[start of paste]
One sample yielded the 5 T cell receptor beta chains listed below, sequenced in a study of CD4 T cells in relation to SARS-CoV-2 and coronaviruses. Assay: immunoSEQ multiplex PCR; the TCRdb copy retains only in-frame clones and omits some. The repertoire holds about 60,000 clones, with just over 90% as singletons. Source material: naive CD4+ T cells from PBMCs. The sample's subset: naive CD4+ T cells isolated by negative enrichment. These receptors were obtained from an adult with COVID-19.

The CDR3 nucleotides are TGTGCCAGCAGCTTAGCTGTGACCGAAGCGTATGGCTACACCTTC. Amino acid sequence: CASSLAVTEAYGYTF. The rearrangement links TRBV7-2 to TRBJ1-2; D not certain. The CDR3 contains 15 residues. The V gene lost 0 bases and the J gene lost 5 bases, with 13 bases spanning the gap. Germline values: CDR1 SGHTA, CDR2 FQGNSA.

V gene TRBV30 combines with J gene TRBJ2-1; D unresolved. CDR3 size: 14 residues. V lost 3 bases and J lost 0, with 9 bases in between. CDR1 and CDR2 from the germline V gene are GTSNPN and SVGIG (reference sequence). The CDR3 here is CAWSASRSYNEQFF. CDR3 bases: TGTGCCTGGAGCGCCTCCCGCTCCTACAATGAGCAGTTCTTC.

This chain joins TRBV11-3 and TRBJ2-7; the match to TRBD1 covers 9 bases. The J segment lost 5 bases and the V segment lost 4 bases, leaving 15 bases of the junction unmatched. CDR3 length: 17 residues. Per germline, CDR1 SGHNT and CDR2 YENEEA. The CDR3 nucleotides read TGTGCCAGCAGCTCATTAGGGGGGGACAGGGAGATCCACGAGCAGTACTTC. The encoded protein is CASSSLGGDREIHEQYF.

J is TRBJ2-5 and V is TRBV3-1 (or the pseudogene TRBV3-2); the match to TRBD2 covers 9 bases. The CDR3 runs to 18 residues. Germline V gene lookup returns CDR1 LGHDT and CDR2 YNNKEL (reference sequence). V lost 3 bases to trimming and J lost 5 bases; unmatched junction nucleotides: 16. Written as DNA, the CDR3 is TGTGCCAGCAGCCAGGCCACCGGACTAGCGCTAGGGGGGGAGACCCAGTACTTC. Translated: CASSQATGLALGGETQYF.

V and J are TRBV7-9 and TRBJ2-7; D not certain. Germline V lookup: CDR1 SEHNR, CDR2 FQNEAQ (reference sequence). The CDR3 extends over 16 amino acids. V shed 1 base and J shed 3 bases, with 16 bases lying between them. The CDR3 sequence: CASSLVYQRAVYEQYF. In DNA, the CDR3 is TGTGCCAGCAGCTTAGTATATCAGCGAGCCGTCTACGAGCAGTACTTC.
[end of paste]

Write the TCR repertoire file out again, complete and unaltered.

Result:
One sample yielded the 5 T cell receptor beta chains listed below, sequenced in a study of CD4 T cells in relation to SARS-CoV-2 and coronaviruses. Assay: immunoSEQ multiplex PCR; the TCRdb copy retains only in-frame clones and omits some. The repertoire holds about 60,000 clones, with just over 90% as singletons. Source material: naive CD4+ T cells from PBMCs. The sample's subset: naive CD4+ T cells isolated by negative enrichment. These receptors were obtained from an adult with COVID-19.

The CDR3 nucleotides are TGTGCCAGCAGCTTAGCTGTGACCGAAGCGTATGGCTACACCTTC. Amino acid sequence: CASSLAVTEAYGYTF. The rearrangement links TRBV7-2 to TRBJ1-2; D not certain. The CDR3 contains 15 residues. The V gene lost 0 bases and the J gene lost 5 bases, with 13 bases spanning the gap. Germline values: CDR1 SGHTA, CDR2 FQGNSA.

V gene TRBV30 combines with J gene TRBJ2-1; D unresolved. CDR3 size: 14 residues. V lost 3 bases and J lost 0, with 9 bases in between. CDR1 and CDR2 from the germline V gene are GTSNPN and SVGIG (reference sequence). The CDR3 here is CAWSASRSYNEQFF. CDR3 bases: TGTGCCTGGAGCGCCTCCCGCTCCTACAATGAGCAGTTCTTC.

This chain joins TRBV11-3 and TRBJ2-7; the match to TRBD1 covers 9 bases. The J segment lost 5 bases and the V segment lost 4 bases, leaving 15 bases of the junction unmatched. CDR3 length: 17 residues. Per germline, CDR1 SGHNT and CDR2 YENEEA. The CDR3 nucleotides read TGTGCCAGCAGCTCATTAGGGGGGGACAGGGAGATCCACGAGCAGTACTTC. The encoded protein is CASSSLGGDREIHEQYF.

J is TRBJ2-5 and V is TRBV3-1 (or the pseudogene TRBV3-2); the match to TRBD2 covers 9 bases. The CDR3 runs to 18 residues. Germline V gene lookup returns CDR1 LGHDT and CDR2 YNNKEL (reference sequence). V lost 3 bases to trimming and J lost 5 bases; unmatched junction nucleotides: 16. Written as DNA, the CDR3 is TGTGCCAGCAGCCAGGCCACCGGACTAGCGCTAGGGGGGGAGACCCAGTACTTC. Translated: CASSQATGLALGGETQYF.

V and J are TRBV7-9 and TRBJ2-7; D not certain. Germline V lookup: CDR1 SEHNR, CDR2 FQNEAQ (reference sequence). The CDR3 extends over 16 amino acids. V shed 1 base and J shed 3 bases, with 16 bases lying between them. The CDR3 sequence: CASSLVYQRAVYEQYF. In DNA, the CDR3 is TGTGCCAGCAGCTTAGTATATCAGCGAGCCGTCTACGAGCAGTACTTC.